Three Daughters of Eve is an ambitious and multilayered novel that explores the feeling of being caught in between the tensions that plague the modern era – between traditionalism and modernity, between religiosity and secularism, between East and West – and the consequences of being ideologically unmoored in a polarized world. While Three Daughters of Eve succeeds in scaling down these lofty ideas into the ways they shape the everyday life of the protagonist, it also uses the rest of its characters as caricatures of these ideas, turning moments of potentially genuine connection into staged battlegrounds where the clash between dichotomies can play out. The result is the reinforcement of such dichotomies rather than their dismantling. Despite that, I enjoyed the novel for the author’s skill in evoking time and place, and her depiction of the modern existential crisis.

The novel opens in modern-day Istanbul, where our thirty-five-year-old protagonist, Peri, is sitting in traffic with her daughter, on their way to a dinner party. Her handbag is stolen by a beggar, and in an uncharacteristic moment, Peri, who’s been “a fine wife, a fine mother, . . . a fine modern Muslim” all her life, impulsively leaves her car on a curb and runs off after the tramp. Later on, when she finds him, he’s rifling through her wallet and an old photo from her university days – one of her charismatic divinity professor and her two friends – falls out. This photo catapults her back into a time that she both cherishes and wishes to forget.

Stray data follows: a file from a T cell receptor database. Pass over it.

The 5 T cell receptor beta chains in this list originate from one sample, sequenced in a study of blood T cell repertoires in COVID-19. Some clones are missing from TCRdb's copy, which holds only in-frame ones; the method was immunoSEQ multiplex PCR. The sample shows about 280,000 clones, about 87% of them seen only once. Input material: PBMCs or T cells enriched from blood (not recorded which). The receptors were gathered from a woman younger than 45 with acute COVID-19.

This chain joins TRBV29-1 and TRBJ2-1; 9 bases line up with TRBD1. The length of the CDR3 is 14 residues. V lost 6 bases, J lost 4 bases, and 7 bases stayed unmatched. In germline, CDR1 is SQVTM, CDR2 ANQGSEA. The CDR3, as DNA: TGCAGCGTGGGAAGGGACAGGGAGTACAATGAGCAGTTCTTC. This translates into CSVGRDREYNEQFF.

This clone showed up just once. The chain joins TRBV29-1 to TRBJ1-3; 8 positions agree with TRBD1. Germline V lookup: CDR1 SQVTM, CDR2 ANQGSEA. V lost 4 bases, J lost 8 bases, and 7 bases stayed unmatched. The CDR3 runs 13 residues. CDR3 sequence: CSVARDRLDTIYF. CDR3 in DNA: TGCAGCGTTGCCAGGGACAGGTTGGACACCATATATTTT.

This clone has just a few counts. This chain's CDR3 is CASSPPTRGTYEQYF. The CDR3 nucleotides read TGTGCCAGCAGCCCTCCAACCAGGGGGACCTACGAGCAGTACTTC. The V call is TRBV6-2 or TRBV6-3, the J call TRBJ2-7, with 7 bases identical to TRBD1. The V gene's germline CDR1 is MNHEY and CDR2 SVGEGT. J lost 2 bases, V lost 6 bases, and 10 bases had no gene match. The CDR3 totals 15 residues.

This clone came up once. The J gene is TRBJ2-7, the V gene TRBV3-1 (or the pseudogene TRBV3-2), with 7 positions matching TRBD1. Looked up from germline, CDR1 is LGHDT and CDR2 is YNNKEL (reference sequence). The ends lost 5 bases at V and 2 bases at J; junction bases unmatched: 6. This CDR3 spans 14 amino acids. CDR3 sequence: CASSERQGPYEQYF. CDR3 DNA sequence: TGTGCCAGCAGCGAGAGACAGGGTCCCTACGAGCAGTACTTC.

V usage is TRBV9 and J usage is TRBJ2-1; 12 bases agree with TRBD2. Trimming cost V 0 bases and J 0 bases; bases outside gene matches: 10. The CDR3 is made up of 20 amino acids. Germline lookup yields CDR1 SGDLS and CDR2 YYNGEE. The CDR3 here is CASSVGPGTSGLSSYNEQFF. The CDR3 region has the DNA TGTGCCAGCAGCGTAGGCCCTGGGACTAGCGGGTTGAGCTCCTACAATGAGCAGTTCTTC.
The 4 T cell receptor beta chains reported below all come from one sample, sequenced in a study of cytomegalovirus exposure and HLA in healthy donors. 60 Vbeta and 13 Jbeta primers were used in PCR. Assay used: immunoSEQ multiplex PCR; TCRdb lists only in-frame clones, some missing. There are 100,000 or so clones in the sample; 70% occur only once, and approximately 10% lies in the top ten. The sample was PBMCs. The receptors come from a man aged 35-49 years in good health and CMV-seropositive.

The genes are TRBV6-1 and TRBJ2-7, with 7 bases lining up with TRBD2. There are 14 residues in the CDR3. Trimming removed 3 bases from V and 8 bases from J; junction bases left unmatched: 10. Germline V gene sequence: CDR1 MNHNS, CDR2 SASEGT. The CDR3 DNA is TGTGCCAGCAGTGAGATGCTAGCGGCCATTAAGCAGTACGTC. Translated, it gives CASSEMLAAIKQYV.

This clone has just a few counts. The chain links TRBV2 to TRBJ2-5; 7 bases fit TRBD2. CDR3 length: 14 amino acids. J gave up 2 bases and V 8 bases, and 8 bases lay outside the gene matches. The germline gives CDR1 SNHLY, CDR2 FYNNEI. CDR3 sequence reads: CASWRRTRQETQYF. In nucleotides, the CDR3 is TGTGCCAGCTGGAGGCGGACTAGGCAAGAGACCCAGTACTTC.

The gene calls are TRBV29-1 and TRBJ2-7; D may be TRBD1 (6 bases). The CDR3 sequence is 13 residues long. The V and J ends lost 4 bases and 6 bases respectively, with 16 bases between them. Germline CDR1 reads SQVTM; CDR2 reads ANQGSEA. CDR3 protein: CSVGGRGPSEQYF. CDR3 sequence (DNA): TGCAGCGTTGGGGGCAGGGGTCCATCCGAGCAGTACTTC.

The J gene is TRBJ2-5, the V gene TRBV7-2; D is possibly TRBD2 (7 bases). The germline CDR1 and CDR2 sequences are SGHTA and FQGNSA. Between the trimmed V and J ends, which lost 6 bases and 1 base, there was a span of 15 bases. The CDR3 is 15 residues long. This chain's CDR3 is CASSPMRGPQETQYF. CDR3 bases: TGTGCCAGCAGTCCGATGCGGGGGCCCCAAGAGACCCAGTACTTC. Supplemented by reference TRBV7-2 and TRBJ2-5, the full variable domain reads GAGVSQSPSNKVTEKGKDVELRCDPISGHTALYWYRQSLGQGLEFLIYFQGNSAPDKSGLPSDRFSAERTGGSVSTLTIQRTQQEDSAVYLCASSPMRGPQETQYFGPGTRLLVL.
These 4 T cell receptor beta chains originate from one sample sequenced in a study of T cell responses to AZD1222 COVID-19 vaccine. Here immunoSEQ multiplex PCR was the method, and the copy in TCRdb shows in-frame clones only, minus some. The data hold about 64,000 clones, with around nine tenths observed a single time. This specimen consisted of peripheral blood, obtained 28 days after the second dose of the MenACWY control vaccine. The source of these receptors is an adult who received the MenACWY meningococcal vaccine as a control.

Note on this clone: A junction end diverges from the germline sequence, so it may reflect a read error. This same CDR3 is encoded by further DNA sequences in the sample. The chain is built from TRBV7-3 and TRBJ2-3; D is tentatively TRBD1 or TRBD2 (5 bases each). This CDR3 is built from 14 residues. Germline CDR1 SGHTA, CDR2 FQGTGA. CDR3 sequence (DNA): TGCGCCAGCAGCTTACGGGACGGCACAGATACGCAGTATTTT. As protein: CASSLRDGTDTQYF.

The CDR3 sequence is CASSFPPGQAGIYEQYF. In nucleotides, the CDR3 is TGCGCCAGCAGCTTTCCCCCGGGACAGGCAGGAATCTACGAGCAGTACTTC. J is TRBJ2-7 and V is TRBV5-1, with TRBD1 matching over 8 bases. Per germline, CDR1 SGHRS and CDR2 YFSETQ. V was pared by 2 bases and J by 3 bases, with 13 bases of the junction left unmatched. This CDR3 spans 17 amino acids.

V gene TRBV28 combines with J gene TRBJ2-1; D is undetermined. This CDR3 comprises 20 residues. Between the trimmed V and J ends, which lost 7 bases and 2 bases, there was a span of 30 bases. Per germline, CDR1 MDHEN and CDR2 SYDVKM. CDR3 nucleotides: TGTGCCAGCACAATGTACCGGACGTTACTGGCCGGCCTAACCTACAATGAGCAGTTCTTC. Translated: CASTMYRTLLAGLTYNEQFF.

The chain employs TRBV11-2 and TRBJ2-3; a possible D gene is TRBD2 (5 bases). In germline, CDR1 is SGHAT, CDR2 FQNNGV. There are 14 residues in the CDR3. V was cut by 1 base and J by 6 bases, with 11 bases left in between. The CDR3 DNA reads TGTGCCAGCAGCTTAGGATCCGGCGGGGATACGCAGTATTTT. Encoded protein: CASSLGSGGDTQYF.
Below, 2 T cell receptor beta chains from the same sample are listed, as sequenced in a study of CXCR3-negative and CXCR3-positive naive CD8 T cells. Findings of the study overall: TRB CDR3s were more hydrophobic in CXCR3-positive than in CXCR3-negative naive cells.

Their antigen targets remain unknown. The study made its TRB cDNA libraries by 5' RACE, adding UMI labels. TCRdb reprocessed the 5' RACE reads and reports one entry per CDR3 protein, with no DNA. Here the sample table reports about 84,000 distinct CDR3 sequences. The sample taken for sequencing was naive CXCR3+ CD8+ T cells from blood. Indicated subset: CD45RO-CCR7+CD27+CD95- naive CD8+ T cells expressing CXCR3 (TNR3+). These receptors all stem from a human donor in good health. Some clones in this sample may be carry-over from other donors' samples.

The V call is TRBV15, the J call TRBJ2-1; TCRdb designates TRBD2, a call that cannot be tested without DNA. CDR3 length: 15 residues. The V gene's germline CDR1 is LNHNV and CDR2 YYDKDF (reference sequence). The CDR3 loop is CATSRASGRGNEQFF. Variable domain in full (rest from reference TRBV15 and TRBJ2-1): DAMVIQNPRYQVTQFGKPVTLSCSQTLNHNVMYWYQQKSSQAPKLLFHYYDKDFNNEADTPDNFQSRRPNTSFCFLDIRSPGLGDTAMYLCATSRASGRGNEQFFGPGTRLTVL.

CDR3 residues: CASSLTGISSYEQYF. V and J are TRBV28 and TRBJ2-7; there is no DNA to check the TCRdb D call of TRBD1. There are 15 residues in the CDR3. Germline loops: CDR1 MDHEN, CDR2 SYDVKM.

From here, story alternates between Peri’s past and present, with the past encompassing her childhood and university days, and the present stretching over the course of a single dinner party. The present scenes were set up to provide a sort of reverse-foreshadowing of the past, where her feelings about the photo generate interest in what had happened. At the same time, the appearance of the photo at the dinner party sets in motion a series of events that would make Peri’s past and present to converge.

What I initially found to be a contrived set-up gave way to admiration for the seamless transition between past and present. It also helped that Shafak also explores similar themes across time – namely, how the rigid binaries of the past morph into different forms in the present, their co-existence no longer incendiary but still uneasy and disjointed. When in the past, for example, her devoutly religious mother and her secular and liberal father would be continuously at loggerheads with each other, in the present day:

Religion . . . had been a collage of sorts. It had not been that uncommon to consume alcohol all year round and repent on the Night of Qadr, when one’s sins – so long as one was genuinely remorseful – were erased wholesale. There were plenty of people who fasted during Ramadan both to renew faith and to lose weight. The sacred dovetailed with the profane. (p. 91)